"We've taken extraordinary measures to protect our sailors from Covid," said Rear Adm. George Wikoff, commander of Carrier Strike Group 5, led by the USS Ronald Reagan.
Messages and perceptions
Schuster said the dual-carrier exercise in the South China Sea was designed to send a message to Beijing: "The US Navy is back following the Covid-19-driven reduced activity."
The Navy said the exercises showed its commitment to allies in the region, too. Yet the loss of one of its baby carriers could lead allies to question whether Washington can sustain its commitment.
"What exercises and other plans do we reduce or cancel outright? Those decisions will impact perceptions of our commitment and capability," Schuster said.
Back in Washington, there will also be financial concerns. The Bonhomme Richard cost about $750 million to build, and was undergoing a few hundred-million-dollar improvements to ready it for F-35s.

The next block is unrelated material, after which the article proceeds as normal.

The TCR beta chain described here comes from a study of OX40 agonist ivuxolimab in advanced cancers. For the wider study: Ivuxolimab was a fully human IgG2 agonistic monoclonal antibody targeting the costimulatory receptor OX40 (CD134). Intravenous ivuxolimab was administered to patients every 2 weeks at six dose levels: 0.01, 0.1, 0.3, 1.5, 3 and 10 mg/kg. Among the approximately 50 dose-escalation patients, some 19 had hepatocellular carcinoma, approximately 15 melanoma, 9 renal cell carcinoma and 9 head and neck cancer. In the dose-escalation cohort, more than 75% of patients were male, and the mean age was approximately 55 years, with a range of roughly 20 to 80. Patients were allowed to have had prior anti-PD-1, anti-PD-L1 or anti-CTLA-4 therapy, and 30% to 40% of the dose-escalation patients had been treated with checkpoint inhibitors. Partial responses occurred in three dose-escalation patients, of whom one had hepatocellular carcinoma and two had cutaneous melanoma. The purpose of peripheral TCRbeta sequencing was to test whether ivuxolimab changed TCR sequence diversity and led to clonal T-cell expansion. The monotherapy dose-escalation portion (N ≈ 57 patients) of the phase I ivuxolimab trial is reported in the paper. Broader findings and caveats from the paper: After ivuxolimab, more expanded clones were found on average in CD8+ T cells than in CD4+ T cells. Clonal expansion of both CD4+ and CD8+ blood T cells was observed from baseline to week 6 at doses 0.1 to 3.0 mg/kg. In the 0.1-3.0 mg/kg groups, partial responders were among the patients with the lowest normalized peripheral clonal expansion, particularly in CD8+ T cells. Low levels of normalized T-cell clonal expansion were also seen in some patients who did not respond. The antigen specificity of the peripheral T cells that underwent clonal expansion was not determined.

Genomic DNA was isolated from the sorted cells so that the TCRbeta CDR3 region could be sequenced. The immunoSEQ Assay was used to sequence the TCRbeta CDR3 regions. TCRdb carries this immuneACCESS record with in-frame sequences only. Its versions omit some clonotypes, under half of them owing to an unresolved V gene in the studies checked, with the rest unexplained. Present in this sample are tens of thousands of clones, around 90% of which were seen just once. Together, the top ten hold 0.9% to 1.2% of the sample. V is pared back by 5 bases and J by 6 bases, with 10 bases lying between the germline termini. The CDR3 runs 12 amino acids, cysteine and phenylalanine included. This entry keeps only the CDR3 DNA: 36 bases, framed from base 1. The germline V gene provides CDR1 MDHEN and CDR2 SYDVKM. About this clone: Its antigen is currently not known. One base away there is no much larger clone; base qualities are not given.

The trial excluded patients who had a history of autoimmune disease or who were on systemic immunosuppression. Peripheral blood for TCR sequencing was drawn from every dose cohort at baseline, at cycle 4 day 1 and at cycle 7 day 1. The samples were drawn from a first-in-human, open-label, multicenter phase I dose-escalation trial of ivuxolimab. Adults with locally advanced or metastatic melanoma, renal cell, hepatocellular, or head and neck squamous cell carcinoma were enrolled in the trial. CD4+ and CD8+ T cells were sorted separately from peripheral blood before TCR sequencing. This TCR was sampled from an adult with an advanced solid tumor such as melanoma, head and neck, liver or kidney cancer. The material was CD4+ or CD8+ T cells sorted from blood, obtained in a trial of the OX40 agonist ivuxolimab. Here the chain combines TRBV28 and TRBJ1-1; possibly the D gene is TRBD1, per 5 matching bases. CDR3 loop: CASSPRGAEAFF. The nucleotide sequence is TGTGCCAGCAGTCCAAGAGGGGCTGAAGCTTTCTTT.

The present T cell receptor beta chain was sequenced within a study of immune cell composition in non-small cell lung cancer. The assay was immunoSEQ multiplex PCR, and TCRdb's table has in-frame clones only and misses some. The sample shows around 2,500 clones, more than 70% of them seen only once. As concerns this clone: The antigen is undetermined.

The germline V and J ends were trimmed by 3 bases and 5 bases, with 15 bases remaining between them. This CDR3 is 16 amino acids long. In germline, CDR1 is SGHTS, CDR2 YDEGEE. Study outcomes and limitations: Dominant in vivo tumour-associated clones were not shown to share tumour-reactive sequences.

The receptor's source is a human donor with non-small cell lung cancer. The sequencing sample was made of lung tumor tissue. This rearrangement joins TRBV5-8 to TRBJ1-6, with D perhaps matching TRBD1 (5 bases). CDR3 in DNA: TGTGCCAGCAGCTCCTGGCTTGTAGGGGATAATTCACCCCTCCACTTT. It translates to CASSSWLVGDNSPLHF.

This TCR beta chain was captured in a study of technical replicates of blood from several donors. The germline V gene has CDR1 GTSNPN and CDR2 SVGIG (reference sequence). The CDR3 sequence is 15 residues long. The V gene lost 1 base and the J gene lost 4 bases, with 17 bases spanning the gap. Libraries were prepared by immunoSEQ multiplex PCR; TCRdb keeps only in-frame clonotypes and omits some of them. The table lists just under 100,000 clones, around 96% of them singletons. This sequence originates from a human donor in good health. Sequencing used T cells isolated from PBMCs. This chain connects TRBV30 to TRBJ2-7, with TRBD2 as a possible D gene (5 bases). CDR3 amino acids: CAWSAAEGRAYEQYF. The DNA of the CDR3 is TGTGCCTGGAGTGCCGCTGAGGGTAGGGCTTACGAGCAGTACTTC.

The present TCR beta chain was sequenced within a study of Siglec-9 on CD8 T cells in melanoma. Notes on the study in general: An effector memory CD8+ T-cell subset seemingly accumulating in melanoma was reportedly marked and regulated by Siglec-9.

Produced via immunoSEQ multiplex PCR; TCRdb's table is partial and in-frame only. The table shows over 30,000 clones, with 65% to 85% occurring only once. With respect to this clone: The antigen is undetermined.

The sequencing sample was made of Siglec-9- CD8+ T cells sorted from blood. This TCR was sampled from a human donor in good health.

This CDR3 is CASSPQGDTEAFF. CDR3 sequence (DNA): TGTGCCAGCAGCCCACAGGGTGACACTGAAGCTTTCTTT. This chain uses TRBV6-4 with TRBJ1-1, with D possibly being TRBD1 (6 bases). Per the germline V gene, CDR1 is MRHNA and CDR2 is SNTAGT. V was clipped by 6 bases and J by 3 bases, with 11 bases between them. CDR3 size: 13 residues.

Sailors and federal firefighters combat a fire onboard the amphibious assault ship USS Bonhomme Richard at Naval Base San Diego onJuly 12.
Schuster said repairs would likely cost at least $150 million. By comparison, the Navy spent more than $500 million to repair and update the smaller destroyer Fitzgerald after its collision with a cargo ship off Japan in 2017, the US Naval Institute reported.
A new amphibious assault ship, like the Tripoli, costs about $3.4 billion, according to the US Government Accountability Office.
Despite all the problems the fire on the Bonhomme Richard has created, Kirby said they can be overcome.
"My goodness, if our strategy in any given part of the world hinges on the availability of one particular ship, well, we've got much bigger fish to fry," Kirby said.